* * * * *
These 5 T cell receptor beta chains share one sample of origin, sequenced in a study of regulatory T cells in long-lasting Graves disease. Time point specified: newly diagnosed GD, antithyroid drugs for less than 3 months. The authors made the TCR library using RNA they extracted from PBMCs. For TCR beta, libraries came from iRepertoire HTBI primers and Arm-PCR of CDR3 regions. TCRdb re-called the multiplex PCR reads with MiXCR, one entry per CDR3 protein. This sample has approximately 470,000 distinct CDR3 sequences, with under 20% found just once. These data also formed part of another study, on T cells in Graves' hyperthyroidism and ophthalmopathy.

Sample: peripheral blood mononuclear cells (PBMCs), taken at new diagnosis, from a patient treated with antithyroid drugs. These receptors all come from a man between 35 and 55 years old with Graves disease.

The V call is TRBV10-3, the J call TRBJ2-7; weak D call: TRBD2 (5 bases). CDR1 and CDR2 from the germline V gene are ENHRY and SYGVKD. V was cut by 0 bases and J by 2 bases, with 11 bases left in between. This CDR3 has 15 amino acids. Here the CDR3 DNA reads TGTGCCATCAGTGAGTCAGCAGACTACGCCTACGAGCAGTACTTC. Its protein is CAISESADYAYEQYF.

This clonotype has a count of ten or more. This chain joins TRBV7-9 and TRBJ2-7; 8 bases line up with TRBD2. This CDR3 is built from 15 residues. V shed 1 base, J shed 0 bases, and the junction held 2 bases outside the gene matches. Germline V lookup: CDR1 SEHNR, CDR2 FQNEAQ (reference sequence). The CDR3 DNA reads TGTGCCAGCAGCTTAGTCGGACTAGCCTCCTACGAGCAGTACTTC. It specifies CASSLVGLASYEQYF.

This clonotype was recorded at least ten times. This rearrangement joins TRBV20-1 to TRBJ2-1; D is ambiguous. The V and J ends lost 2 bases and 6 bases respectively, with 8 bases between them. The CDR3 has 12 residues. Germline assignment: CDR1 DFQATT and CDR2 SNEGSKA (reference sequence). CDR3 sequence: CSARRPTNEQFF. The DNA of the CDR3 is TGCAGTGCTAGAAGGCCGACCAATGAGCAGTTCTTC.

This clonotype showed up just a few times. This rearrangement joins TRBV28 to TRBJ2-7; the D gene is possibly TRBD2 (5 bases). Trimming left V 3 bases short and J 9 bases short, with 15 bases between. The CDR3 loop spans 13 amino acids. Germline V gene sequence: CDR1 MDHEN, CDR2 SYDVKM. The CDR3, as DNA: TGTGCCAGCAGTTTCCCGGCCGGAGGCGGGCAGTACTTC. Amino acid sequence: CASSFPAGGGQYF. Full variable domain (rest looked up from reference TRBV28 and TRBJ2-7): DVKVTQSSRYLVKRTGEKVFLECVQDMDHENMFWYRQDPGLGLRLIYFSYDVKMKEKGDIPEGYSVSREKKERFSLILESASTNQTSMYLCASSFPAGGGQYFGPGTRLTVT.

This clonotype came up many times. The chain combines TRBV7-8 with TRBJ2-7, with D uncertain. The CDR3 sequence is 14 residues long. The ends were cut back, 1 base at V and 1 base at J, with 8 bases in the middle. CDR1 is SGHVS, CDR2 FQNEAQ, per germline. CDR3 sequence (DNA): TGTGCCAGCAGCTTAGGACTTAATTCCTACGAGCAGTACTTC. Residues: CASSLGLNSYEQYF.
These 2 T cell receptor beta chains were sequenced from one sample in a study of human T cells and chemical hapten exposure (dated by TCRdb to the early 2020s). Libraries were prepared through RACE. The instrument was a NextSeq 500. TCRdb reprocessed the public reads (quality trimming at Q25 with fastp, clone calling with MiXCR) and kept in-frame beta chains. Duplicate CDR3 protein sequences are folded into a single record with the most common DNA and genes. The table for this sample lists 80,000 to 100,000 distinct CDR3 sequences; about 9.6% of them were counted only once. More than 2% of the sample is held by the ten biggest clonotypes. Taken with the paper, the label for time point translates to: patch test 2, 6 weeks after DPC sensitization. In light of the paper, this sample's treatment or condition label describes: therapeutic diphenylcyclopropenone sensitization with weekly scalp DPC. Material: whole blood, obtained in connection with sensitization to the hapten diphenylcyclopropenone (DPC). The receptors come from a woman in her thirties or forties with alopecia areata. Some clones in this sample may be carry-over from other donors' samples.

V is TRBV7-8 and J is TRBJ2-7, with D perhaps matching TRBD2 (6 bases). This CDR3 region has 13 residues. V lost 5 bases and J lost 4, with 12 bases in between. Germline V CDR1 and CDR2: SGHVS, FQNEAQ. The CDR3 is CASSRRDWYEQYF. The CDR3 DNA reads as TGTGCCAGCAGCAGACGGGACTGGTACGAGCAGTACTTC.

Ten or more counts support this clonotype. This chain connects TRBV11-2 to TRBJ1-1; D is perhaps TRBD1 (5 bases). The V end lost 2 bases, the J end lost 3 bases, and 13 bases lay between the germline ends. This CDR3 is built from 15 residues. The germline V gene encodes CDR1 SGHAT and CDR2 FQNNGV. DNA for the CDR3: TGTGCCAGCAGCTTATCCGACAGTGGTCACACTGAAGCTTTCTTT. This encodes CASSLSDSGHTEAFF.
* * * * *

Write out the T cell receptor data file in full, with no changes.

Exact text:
These 5 T cell receptor beta chains share one sample of origin, sequenced in a study of regulatory T cells in long-lasting Graves disease. Time point specified: newly diagnosed GD, antithyroid drugs for less than 3 months. The authors made the TCR library using RNA they extracted from PBMCs. For TCR beta, libraries came from iRepertoire HTBI primers and Arm-PCR of CDR3 regions. TCRdb re-called the multiplex PCR reads with MiXCR, one entry per CDR3 protein. This sample has approximately 470,000 distinct CDR3 sequences, with under 20% found just once. These data also formed part of another study, on T cells in Graves' hyperthyroidism and ophthalmopathy.

Sample: peripheral blood mononuclear cells (PBMCs), taken at new diagnosis, from a patient treated with antithyroid drugs. These receptors all come from a man between 35 and 55 years old with Graves disease.

The V call is TRBV10-3, the J call TRBJ2-7; weak D call: TRBD2 (5 bases). CDR1 and CDR2 from the germline V gene are ENHRY and SYGVKD. V was cut by 0 bases and J by 2 bases, with 11 bases left in between. This CDR3 has 15 amino acids. Here the CDR3 DNA reads TGTGCCATCAGTGAGTCAGCAGACTACGCCTACGAGCAGTACTTC. Its protein is CAISESADYAYEQYF.

This clonotype has a count of ten or more. This chain joins TRBV7-9 and TRBJ2-7; 8 bases line up with TRBD2. This CDR3 is built from 15 residues. V shed 1 base, J shed 0 bases, and the junction held 2 bases outside the gene matches. Germline V lookup: CDR1 SEHNR, CDR2 FQNEAQ (reference sequence). The CDR3 DNA reads TGTGCCAGCAGCTTAGTCGGACTAGCCTCCTACGAGCAGTACTTC. It specifies CASSLVGLASYEQYF.

This clonotype was recorded at least ten times. This rearrangement joins TRBV20-1 to TRBJ2-1; D is ambiguous. The V and J ends lost 2 bases and 6 bases respectively, with 8 bases between them. The CDR3 has 12 residues. Germline assignment: CDR1 DFQATT and CDR2 SNEGSKA (reference sequence). CDR3 sequence: CSARRPTNEQFF. The DNA of the CDR3 is TGCAGTGCTAGAAGGCCGACCAATGAGCAGTTCTTC.

This clonotype showed up just a few times. This rearrangement joins TRBV28 to TRBJ2-7; the D gene is possibly TRBD2 (5 bases). Trimming left V 3 bases short and J 9 bases short, with 15 bases between. The CDR3 loop spans 13 amino acids. Germline V gene sequence: CDR1 MDHEN, CDR2 SYDVKM. The CDR3, as DNA: TGTGCCAGCAGTTTCCCGGCCGGAGGCGGGCAGTACTTC. Amino acid sequence: CASSFPAGGGQYF. Full variable domain (rest looked up from reference TRBV28 and TRBJ2-7): DVKVTQSSRYLVKRTGEKVFLECVQDMDHENMFWYRQDPGLGLRLIYFSYDVKMKEKGDIPEGYSVSREKKERFSLILESASTNQTSMYLCASSFPAGGGQYFGPGTRLTVT.

This clonotype came up many times. The chain combines TRBV7-8 with TRBJ2-7, with D uncertain. The CDR3 sequence is 14 residues long. The ends were cut back, 1 base at V and 1 base at J, with 8 bases in the middle. CDR1 is SGHVS, CDR2 FQNEAQ, per germline. CDR3 sequence (DNA): TGTGCCAGCAGCTTAGGACTTAATTCCTACGAGCAGTACTTC. Residues: CASSLGLNSYEQYF.
These 2 T cell receptor beta chains were sequenced from one sample in a study of human T cells and chemical hapten exposure (dated by TCRdb to the early 2020s). Libraries were prepared through RACE. The instrument was a NextSeq 500. TCRdb reprocessed the public reads (quality trimming at Q25 with fastp, clone calling with MiXCR) and kept in-frame beta chains. Duplicate CDR3 protein sequences are folded into a single record with the most common DNA and genes. The table for this sample lists 80,000 to 100,000 distinct CDR3 sequences; about 9.6% of them were counted only once. More than 2% of the sample is held by the ten biggest clonotypes. Taken with the paper, the label for time point translates to: patch test 2, 6 weeks after DPC sensitization. In light of the paper, this sample's treatment or condition label describes: therapeutic diphenylcyclopropenone sensitization with weekly scalp DPC. Material: whole blood, obtained in connection with sensitization to the hapten diphenylcyclopropenone (DPC). The receptors come from a woman in her thirties or forties with alopecia areata. Some clones in this sample may be carry-over from other donors' samples.

V is TRBV7-8 and J is TRBJ2-7, with D perhaps matching TRBD2 (6 bases). This CDR3 region has 13 residues. V lost 5 bases and J lost 4, with 12 bases in between. Germline V CDR1 and CDR2: SGHVS, FQNEAQ. The CDR3 is CASSRRDWYEQYF. The CDR3 DNA reads as TGTGCCAGCAGCAGACGGGACTGGTACGAGCAGTACTTC.

Ten or more counts support this clonotype. This chain connects TRBV11-2 to TRBJ1-1; D is perhaps TRBD1 (5 bases). The V end lost 2 bases, the J end lost 3 bases, and 13 bases lay between the germline ends. This CDR3 is built from 15 residues. The germline V gene encodes CDR1 SGHAT and CDR2 FQNNGV. DNA for the CDR3: TGTGCCAGCAGCTTATCCGACAGTGGTCACACTGAAGCTTTCTTT. This encodes CASSLSDSGHTEAFF.